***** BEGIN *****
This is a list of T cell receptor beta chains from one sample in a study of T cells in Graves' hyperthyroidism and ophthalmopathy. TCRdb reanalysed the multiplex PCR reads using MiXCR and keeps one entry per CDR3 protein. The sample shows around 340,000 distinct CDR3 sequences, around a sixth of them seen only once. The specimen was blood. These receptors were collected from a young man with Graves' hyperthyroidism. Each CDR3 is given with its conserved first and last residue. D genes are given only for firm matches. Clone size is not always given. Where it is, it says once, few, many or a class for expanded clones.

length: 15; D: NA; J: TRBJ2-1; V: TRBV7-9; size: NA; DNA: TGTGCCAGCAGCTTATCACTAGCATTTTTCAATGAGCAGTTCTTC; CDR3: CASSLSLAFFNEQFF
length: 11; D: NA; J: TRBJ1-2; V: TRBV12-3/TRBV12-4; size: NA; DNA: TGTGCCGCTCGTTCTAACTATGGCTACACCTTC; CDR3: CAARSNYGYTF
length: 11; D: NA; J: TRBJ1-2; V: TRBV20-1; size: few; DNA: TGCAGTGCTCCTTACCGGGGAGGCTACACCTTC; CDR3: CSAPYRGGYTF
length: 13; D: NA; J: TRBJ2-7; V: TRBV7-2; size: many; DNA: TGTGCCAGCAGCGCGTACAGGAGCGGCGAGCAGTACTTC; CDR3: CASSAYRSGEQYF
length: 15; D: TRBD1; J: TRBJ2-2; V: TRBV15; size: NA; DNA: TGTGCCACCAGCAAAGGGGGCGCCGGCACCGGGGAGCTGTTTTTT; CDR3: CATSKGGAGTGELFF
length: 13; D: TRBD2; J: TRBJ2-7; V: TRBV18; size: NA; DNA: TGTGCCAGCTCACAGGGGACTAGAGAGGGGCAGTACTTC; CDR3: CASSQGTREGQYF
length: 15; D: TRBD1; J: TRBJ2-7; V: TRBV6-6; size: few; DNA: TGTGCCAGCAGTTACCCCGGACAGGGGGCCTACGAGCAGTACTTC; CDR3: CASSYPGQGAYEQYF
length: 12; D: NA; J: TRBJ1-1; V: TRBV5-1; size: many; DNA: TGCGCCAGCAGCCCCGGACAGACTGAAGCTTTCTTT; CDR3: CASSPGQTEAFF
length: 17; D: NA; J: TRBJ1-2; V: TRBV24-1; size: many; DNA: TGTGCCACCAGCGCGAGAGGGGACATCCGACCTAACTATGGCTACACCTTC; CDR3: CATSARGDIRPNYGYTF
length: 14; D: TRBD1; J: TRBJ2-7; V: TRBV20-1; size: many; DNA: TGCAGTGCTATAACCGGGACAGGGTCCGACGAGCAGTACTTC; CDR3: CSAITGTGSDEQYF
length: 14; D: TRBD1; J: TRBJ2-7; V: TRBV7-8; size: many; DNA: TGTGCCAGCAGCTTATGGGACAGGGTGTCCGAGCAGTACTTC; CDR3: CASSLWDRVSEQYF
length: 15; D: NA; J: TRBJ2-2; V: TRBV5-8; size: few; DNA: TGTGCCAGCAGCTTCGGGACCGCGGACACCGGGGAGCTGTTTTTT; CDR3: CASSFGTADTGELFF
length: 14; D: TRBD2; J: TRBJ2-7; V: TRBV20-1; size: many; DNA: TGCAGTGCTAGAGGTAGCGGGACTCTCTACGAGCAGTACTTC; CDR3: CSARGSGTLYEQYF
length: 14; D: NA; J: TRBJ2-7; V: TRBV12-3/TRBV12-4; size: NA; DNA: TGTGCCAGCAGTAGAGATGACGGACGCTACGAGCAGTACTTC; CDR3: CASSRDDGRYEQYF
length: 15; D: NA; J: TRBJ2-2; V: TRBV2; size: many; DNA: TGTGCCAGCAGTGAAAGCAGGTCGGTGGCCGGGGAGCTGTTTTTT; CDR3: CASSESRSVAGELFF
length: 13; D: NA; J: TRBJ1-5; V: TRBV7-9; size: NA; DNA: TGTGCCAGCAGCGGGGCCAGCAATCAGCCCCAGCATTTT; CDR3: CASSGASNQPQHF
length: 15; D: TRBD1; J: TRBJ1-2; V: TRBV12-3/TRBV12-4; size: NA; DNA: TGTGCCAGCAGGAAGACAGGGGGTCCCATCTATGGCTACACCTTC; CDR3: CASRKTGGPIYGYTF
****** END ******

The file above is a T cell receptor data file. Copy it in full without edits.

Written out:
This is a list of T cell receptor beta chains from one sample in a study of T cells in Graves' hyperthyroidism and ophthalmopathy. TCRdb reanalysed the multiplex PCR reads using MiXCR and keeps one entry per CDR3 protein. The sample shows around 340,000 distinct CDR3 sequences, around a sixth of them seen only once. The specimen was blood. These receptors were collected from a young man with Graves' hyperthyroidism. Each CDR3 is given with its conserved first and last residue. D genes are given only for firm matches. Clone size is not always given. Where it is, it says once, few, many or a class for expanded clones.

length: 15; D: NA; J: TRBJ2-1; V: TRBV7-9; size: NA; DNA: TGTGCCAGCAGCTTATCACTAGCATTTTTCAATGAGCAGTTCTTC; CDR3: CASSLSLAFFNEQFF
length: 11; D: NA; J: TRBJ1-2; V: TRBV12-3/TRBV12-4; size: NA; DNA: TGTGCCGCTCGTTCTAACTATGGCTACACCTTC; CDR3: CAARSNYGYTF
length: 11; D: NA; J: TRBJ1-2; V: TRBV20-1; size: few; DNA: TGCAGTGCTCCTTACCGGGGAGGCTACACCTTC; CDR3: CSAPYRGGYTF
length: 13; D: NA; J: TRBJ2-7; V: TRBV7-2; size: many; DNA: TGTGCCAGCAGCGCGTACAGGAGCGGCGAGCAGTACTTC; CDR3: CASSAYRSGEQYF
length: 15; D: TRBD1; J: TRBJ2-2; V: TRBV15; size: NA; DNA: TGTGCCACCAGCAAAGGGGGCGCCGGCACCGGGGAGCTGTTTTTT; CDR3: CATSKGGAGTGELFF
length: 13; D: TRBD2; J: TRBJ2-7; V: TRBV18; size: NA; DNA: TGTGCCAGCTCACAGGGGACTAGAGAGGGGCAGTACTTC; CDR3: CASSQGTREGQYF
length: 15; D: TRBD1; J: TRBJ2-7; V: TRBV6-6; size: few; DNA: TGTGCCAGCAGTTACCCCGGACAGGGGGCCTACGAGCAGTACTTC; CDR3: CASSYPGQGAYEQYF
length: 12; D: NA; J: TRBJ1-1; V: TRBV5-1; size: many; DNA: TGCGCCAGCAGCCCCGGACAGACTGAAGCTTTCTTT; CDR3: CASSPGQTEAFF
length: 17; D: NA; J: TRBJ1-2; V: TRBV24-1; size: many; DNA: TGTGCCACCAGCGCGAGAGGGGACATCCGACCTAACTATGGCTACACCTTC; CDR3: CATSARGDIRPNYGYTF
length: 14; D: TRBD1; J: TRBJ2-7; V: TRBV20-1; size: many; DNA: TGCAGTGCTATAACCGGGACAGGGTCCGACGAGCAGTACTTC; CDR3: CSAITGTGSDEQYF
length: 14; D: TRBD1; J: TRBJ2-7; V: TRBV7-8; size: many; DNA: TGTGCCAGCAGCTTATGGGACAGGGTGTCCGAGCAGTACTTC; CDR3: CASSLWDRVSEQYF
length: 15; D: NA; J: TRBJ2-2; V: TRBV5-8; size: few; DNA: TGTGCCAGCAGCTTCGGGACCGCGGACACCGGGGAGCTGTTTTTT; CDR3: CASSFGTADTGELFF
length: 14; D: TRBD2; J: TRBJ2-7; V: TRBV20-1; size: many; DNA: TGCAGTGCTAGAGGTAGCGGGACTCTCTACGAGCAGTACTTC; CDR3: CSARGSGTLYEQYF
length: 14; D: NA; J: TRBJ2-7; V: TRBV12-3/TRBV12-4; size: NA; DNA: TGTGCCAGCAGTAGAGATGACGGACGCTACGAGCAGTACTTC; CDR3: CASSRDDGRYEQYF
length: 15; D: NA; J: TRBJ2-2; V: TRBV2; size: many; DNA: TGTGCCAGCAGTGAAAGCAGGTCGGTGGCCGGGGAGCTGTTTTTT; CDR3: CASSESRSVAGELFF
length: 13; D: NA; J: TRBJ1-5; V: TRBV7-9; size: NA; DNA: TGTGCCAGCAGCGGGGCCAGCAATCAGCCCCAGCATTTT; CDR3: CASSGASNQPQHF
length: 15; D: TRBD1; J: TRBJ1-2; V: TRBV12-3/TRBV12-4; size: NA; DNA: TGTGCCAGCAGGAAGACAGGGGGTCCCATCTATGGCTACACCTTC; CDR3: CASRKTGGPIYGYTF